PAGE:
What is your business worth? This is the difficult question that many entrepreneurs face as they look to sell their business. In fact, finding an amount that captures the strength of the brand and the future earning potential of the company, while balancing that upside with the risk that the new owner of the business would be taking on, is the biggest negotiating task that an attorney navigates when handling a merger or acquisition.

When there is a large gap between what a potential buyer sees as the value given the risk, and seller sees as the cost versus potential, one of the options often turned to is an earnout. If structured effectively, an earn-out can provide the business owner with compensation for the revenue upside that they have created, while alleviating some of the risk factors that could cause the purchaser to lose their investment.

Below is an explanation of what exactly an earn-out is, and a few tips on how to avoid an earn-out going south.

What is an earnout?

In mergers and acquisitions it is commonly understood that roughly three-quarters of all M&A’s end up falling well short of the initial expectations. Most business brokers or buyers will also have in the back of their minds the fact that around half of all deals result in a loss of value for the buyer’s shareholders. As a result, there is a natural proclivity to create as many safeguards as possible, while simultaneously building in the risk of failure into the purchase price. This often results in a price that is lower than what the current entrepreneurs are comfortable with given the company and brand that they have created. To bridge this financial divide, an earnout is often used to keep successful entrepreneurs invested and engaged in the business, while providing them the financial upside to fairly compensate them for the value they have created with the business.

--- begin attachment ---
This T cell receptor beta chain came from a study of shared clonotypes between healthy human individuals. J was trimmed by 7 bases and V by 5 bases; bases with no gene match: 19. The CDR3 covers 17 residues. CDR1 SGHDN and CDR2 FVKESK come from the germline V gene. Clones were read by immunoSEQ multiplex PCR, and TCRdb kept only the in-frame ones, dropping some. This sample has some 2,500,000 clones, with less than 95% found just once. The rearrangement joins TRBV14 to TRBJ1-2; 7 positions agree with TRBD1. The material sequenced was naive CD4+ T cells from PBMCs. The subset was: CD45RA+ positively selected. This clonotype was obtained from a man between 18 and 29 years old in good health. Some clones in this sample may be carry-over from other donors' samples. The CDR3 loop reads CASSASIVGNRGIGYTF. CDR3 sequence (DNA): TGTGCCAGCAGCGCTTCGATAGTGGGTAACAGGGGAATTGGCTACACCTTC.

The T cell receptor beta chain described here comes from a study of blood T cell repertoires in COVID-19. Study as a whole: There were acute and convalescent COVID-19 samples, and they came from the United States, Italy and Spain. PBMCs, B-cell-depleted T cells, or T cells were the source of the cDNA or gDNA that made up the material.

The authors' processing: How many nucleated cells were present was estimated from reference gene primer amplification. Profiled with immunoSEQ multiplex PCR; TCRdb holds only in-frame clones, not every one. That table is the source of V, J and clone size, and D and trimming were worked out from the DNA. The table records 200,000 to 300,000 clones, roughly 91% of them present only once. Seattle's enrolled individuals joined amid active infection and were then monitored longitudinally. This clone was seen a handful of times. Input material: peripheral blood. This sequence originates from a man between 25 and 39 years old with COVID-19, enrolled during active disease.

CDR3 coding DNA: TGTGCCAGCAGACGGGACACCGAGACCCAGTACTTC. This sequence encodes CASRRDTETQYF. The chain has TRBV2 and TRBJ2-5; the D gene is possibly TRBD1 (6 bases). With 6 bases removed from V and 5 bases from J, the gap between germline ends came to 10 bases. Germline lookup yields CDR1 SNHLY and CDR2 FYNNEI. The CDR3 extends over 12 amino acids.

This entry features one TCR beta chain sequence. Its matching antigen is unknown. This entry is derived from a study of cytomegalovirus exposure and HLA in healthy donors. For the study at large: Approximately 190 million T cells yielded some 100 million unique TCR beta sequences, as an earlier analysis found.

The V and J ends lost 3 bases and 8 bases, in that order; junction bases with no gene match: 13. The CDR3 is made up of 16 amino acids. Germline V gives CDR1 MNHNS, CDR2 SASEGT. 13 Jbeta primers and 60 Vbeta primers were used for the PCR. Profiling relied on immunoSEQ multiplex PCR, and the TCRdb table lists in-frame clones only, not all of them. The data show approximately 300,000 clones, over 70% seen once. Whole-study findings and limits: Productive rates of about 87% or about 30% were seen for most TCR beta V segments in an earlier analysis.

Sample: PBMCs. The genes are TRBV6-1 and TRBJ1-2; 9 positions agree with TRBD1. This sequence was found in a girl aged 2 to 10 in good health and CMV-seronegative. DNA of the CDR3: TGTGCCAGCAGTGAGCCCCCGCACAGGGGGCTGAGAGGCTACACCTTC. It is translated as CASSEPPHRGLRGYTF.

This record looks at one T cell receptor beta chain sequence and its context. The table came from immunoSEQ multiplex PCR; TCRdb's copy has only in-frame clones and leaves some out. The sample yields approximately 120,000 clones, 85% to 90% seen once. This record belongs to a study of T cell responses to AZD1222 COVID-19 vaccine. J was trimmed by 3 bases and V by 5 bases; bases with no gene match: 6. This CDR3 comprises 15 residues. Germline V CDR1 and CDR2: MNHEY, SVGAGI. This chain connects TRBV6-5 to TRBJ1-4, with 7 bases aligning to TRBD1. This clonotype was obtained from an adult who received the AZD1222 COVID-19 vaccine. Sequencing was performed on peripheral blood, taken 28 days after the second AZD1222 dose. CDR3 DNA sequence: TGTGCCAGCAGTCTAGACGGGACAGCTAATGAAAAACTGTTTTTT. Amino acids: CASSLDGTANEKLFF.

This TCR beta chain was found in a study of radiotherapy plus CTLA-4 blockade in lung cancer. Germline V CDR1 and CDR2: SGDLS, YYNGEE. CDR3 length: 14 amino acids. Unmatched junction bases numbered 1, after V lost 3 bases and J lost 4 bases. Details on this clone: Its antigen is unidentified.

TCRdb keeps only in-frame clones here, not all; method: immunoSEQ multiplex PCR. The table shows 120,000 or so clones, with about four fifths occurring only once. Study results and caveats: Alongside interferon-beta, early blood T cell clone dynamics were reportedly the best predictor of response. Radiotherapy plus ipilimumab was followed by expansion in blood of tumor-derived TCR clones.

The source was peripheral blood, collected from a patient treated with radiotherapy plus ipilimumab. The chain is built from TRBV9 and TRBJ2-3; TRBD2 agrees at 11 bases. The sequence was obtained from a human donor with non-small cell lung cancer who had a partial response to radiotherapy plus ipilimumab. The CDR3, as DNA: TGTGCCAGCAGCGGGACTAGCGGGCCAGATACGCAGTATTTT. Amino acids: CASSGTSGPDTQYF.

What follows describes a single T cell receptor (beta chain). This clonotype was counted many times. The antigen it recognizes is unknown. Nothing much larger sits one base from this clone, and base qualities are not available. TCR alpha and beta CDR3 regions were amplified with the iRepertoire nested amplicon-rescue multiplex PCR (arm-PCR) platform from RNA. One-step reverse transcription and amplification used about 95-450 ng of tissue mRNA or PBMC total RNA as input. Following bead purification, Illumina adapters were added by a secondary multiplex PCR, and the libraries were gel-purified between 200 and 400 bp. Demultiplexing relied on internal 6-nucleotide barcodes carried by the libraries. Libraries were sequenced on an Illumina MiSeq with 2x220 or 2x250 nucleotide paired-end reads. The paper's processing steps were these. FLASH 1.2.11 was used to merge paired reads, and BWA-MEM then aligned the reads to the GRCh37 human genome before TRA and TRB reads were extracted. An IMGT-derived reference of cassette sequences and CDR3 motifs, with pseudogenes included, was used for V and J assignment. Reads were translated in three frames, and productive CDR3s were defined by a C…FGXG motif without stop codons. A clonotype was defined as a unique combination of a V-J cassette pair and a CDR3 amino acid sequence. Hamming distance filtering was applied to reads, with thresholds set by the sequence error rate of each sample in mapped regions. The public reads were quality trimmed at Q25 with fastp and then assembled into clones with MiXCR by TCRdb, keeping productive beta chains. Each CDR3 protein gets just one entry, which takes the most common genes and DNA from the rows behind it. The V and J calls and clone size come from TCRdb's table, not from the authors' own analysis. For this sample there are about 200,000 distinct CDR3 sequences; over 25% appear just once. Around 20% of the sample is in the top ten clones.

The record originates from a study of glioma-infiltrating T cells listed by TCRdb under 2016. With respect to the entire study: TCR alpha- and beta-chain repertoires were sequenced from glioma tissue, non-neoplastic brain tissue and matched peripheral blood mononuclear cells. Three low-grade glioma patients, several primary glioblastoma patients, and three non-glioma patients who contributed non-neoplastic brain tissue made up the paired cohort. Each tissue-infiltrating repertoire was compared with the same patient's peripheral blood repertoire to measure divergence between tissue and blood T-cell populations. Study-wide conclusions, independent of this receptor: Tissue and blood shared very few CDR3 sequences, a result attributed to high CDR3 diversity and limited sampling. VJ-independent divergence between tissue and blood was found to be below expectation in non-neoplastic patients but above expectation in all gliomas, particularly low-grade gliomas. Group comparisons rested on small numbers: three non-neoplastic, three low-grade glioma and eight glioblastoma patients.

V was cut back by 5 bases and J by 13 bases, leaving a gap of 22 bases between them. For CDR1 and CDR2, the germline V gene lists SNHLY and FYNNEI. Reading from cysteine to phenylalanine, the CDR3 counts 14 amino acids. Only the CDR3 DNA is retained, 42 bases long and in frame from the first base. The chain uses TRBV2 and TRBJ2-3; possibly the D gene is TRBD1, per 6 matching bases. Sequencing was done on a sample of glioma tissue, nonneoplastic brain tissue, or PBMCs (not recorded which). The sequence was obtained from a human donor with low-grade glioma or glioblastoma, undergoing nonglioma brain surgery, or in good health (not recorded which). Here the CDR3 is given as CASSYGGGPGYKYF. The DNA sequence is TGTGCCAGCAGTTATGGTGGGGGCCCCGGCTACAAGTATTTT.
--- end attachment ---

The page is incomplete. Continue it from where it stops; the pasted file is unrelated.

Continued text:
An earnout is a contractual provision that states that the seller of a business is to receive additional compensation in the future if the business achieves certain milestones. Those goals are often tied to client retention, recurring revenue, revenue growth, or are stated as a percentage of gross sales or earnings. With that said, an earnout is often connected to whatever aspect of the business the buyer sees as the riskiest component, and can include whatever metric the two parties decide on.

Earnouts have the potential to be advantageous for both parties as long as they are structured in a way that makes the most sense for both parties. When negotiating an earnout, here are five tips for ensuring the highest likelihood of success:

1. Establish who is in control of daily operations

Since an earnout is a contingent payout which shifts some of the purchase price from the front end payment to the back end where it is tied to future earnings, sales, or other benchmarks of success (usually over a 3-to-5 year time period), how the business is run determines whether those goals can be achieved. A successful entrepreneur who is not given full control over how they go about achieving the earnout goals is at the mercy of those who have less experience and often less familiarity with the unique market they serve.

Rather than highlighting all of the times in which a purchaser decided they knew better than the successful entrepreneur who built the company, we will just say that it is often better to empower and enable the entrepreneur with resources and support around areas they do well, while supplementing their weaknesses and the things they do not enjoy focusing on.